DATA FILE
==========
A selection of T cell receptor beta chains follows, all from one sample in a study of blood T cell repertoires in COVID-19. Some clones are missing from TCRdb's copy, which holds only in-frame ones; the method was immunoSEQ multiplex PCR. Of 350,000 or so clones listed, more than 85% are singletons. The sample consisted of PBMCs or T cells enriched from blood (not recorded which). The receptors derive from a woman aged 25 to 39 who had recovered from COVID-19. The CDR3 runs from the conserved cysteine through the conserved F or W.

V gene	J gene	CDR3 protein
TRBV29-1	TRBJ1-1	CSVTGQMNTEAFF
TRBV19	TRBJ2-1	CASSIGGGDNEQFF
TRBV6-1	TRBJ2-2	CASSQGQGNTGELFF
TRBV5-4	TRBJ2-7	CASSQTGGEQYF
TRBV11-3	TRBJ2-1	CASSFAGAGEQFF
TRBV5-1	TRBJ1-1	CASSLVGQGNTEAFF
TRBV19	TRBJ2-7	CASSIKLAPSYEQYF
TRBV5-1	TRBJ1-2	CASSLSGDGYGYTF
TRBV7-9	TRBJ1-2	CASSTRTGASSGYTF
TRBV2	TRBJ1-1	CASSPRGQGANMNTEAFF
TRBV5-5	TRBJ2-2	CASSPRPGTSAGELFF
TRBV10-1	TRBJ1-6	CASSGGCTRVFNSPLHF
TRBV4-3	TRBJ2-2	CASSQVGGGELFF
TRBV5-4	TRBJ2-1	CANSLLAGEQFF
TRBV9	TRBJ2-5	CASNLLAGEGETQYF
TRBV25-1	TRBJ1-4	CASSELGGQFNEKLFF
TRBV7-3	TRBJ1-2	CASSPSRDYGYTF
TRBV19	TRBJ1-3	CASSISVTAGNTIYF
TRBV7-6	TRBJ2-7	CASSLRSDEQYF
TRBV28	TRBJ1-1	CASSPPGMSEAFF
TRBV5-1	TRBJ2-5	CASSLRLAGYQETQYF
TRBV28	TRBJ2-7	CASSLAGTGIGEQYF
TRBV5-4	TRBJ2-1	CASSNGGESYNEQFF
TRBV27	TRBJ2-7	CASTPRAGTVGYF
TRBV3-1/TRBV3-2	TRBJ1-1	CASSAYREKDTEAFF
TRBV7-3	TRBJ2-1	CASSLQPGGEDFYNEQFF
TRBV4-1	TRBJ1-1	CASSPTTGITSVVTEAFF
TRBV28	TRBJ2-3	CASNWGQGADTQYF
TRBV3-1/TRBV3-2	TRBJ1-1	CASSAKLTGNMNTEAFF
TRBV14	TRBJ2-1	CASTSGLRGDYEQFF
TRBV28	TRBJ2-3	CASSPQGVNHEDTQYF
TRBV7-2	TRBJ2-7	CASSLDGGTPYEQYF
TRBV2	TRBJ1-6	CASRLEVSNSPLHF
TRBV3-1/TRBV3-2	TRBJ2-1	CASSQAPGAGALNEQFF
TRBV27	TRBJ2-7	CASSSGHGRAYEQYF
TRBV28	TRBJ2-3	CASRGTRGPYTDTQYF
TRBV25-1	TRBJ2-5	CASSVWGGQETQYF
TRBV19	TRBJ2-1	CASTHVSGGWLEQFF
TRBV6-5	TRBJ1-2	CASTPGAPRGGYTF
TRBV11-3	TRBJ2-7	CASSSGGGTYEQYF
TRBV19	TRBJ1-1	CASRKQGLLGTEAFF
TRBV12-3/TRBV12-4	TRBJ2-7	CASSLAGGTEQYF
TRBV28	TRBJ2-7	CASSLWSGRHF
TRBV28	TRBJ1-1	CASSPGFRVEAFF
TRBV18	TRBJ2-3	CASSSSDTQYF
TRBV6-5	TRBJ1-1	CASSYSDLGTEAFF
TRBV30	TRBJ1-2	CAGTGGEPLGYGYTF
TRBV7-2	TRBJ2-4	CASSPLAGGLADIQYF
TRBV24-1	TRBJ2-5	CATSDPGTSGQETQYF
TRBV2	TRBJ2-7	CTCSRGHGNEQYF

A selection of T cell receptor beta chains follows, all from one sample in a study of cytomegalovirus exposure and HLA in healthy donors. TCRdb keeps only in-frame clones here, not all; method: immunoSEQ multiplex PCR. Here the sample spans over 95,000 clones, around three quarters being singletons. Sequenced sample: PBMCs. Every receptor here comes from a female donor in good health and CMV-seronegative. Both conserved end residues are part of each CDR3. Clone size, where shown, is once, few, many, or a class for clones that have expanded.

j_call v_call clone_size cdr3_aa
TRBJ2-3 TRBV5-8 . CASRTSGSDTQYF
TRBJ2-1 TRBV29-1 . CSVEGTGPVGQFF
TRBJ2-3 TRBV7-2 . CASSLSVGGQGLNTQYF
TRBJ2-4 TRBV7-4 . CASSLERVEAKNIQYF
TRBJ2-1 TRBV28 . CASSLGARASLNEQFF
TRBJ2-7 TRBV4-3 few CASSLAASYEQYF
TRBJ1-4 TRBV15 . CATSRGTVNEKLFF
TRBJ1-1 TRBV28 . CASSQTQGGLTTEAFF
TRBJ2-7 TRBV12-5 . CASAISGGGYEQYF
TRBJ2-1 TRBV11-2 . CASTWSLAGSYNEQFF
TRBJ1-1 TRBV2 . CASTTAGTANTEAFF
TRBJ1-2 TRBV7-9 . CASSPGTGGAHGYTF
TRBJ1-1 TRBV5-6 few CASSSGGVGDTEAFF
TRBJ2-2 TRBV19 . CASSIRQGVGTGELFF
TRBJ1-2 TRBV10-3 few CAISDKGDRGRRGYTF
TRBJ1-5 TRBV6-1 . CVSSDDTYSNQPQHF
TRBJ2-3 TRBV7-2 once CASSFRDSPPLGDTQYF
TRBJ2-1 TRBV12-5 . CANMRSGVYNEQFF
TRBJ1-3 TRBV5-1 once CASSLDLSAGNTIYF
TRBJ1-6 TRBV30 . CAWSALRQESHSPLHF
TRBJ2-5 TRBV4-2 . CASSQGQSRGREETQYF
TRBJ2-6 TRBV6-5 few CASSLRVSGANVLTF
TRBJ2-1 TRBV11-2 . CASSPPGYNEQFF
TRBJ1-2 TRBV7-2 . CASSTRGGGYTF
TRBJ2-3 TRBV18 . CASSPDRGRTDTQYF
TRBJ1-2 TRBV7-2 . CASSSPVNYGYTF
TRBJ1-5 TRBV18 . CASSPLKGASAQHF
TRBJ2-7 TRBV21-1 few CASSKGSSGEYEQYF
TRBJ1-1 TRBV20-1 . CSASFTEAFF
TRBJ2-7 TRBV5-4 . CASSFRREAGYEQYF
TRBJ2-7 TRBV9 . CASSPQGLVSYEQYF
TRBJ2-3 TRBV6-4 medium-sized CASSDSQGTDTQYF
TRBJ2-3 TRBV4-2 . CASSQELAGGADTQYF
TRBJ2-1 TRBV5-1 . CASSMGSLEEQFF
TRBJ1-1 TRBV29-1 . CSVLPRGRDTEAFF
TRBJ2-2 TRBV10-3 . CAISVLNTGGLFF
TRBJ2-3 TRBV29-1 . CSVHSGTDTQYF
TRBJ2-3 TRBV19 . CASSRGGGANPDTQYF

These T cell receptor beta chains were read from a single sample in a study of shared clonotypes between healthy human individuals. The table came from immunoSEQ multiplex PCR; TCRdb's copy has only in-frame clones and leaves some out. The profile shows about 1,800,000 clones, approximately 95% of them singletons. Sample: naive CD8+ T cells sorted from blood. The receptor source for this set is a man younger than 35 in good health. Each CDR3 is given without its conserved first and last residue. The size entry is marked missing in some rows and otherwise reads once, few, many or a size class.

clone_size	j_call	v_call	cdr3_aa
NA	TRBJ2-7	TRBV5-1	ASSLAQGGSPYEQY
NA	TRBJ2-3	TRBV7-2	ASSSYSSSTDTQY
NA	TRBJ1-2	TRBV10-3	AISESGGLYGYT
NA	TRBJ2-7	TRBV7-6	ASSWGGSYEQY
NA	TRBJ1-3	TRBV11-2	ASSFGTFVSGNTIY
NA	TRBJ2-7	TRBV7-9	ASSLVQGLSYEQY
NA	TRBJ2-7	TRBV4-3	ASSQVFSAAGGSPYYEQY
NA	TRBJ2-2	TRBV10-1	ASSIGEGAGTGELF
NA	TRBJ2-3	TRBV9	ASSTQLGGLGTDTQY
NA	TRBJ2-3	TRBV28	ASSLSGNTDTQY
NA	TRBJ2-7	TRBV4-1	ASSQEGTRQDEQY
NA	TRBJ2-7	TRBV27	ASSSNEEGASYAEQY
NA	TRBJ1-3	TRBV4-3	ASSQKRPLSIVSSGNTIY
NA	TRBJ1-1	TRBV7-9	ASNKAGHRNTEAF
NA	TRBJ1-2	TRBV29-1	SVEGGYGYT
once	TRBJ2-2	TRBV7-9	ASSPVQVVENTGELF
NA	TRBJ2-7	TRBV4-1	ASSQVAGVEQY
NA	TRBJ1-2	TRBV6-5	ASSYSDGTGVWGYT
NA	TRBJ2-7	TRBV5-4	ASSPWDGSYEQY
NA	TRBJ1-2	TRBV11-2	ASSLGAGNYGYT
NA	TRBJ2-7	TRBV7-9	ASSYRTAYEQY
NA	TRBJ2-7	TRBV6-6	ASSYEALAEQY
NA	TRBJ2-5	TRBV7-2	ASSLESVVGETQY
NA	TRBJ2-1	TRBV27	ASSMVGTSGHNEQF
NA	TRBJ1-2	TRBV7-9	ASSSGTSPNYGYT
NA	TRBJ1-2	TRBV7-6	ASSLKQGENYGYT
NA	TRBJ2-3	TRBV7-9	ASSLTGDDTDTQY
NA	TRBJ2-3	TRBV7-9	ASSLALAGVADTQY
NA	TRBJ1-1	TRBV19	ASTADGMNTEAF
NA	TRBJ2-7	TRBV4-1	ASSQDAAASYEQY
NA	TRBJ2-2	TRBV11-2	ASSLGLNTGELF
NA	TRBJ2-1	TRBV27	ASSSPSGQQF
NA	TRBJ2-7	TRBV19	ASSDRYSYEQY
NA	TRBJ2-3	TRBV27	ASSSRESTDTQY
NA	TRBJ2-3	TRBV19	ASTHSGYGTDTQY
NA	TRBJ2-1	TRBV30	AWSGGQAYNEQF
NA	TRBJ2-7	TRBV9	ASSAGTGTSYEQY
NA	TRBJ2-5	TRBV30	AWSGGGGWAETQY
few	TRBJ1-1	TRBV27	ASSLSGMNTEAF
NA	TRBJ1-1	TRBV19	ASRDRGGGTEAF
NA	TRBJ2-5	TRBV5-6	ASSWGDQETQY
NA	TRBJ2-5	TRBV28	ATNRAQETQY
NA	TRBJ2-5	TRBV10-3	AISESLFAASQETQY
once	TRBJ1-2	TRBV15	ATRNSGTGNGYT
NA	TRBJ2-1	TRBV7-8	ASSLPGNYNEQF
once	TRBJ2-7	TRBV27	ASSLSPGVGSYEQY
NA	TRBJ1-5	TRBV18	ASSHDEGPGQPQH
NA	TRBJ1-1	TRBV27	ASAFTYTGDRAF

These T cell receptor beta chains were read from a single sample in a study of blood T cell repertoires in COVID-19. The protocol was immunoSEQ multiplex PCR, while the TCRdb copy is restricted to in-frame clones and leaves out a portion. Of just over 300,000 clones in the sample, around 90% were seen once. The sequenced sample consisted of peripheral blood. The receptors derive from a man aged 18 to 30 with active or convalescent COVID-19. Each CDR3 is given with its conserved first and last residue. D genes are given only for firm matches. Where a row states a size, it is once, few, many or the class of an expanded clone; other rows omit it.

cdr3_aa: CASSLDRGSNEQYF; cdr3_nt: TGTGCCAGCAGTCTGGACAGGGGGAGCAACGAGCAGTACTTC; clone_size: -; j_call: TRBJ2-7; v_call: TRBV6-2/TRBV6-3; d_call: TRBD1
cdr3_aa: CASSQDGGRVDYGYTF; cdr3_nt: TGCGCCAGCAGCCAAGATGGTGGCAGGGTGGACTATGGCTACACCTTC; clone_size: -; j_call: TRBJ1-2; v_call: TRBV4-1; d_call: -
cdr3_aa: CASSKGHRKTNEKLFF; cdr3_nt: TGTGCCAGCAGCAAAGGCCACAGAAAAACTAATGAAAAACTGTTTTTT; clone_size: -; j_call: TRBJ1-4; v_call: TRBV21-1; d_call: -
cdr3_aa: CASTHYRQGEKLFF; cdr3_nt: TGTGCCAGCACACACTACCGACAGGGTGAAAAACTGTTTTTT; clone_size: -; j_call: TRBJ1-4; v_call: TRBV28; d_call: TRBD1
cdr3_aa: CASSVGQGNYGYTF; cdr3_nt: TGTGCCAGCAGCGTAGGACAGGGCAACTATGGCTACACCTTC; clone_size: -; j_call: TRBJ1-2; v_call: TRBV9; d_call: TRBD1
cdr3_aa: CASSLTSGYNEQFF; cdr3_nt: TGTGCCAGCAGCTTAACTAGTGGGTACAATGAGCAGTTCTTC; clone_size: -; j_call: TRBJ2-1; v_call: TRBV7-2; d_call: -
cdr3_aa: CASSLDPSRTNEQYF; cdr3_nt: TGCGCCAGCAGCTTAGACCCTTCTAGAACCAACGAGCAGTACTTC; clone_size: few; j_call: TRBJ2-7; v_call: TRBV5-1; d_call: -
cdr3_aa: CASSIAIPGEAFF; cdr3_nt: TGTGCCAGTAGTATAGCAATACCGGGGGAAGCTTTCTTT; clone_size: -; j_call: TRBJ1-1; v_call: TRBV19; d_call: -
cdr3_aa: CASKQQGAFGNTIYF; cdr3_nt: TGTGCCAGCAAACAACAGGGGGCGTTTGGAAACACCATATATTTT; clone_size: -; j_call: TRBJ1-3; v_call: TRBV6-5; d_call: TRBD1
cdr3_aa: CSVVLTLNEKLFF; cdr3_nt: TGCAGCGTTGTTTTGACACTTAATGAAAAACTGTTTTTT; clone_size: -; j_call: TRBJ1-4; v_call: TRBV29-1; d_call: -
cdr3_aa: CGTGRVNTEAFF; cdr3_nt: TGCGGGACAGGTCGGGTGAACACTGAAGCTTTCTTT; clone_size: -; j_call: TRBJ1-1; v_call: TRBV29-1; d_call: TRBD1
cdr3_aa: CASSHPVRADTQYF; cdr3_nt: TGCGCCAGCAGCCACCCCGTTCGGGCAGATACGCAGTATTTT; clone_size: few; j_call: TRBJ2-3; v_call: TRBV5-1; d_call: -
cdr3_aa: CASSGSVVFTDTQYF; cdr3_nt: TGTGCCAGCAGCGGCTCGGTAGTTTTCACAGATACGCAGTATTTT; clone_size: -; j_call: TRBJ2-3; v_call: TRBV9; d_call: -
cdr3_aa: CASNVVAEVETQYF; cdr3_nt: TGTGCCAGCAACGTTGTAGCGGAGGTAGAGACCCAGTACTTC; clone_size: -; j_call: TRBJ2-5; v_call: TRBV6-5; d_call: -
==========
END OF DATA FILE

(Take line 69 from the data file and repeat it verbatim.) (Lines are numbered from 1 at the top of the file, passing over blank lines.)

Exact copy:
TRBJ1-2 TRBV10-3 few CAISDKGDRGRRGYTF